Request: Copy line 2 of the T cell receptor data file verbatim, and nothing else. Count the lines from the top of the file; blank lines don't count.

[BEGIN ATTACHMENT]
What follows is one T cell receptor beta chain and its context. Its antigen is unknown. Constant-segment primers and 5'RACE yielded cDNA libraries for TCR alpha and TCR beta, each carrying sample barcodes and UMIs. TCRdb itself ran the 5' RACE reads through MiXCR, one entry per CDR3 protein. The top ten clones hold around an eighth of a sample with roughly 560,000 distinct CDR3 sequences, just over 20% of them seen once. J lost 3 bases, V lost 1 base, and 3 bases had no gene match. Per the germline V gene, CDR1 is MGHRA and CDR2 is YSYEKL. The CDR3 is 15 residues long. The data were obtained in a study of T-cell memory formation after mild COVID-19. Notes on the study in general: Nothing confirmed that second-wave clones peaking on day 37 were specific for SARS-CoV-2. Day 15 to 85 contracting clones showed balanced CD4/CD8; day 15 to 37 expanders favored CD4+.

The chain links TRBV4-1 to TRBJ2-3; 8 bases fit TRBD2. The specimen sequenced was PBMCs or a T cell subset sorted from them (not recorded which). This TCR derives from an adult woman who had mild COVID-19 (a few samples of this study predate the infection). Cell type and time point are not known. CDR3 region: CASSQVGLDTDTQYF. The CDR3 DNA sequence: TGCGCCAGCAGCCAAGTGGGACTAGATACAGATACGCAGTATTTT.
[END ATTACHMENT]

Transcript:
The chain links TRBV4-1 to TRBJ2-3; 8 bases fit TRBD2. The specimen sequenced was PBMCs or a T cell subset sorted from them (not recorded which). This TCR derives from an adult woman who had mild COVID-19 (a few samples of this study predate the infection). Cell type and time point are not known. CDR3 region: CASSQVGLDTDTQYF. The CDR3 DNA sequence: TGCGCCAGCAGCCAAGTGGGACTAGATACAGATACGCAGTATTTT.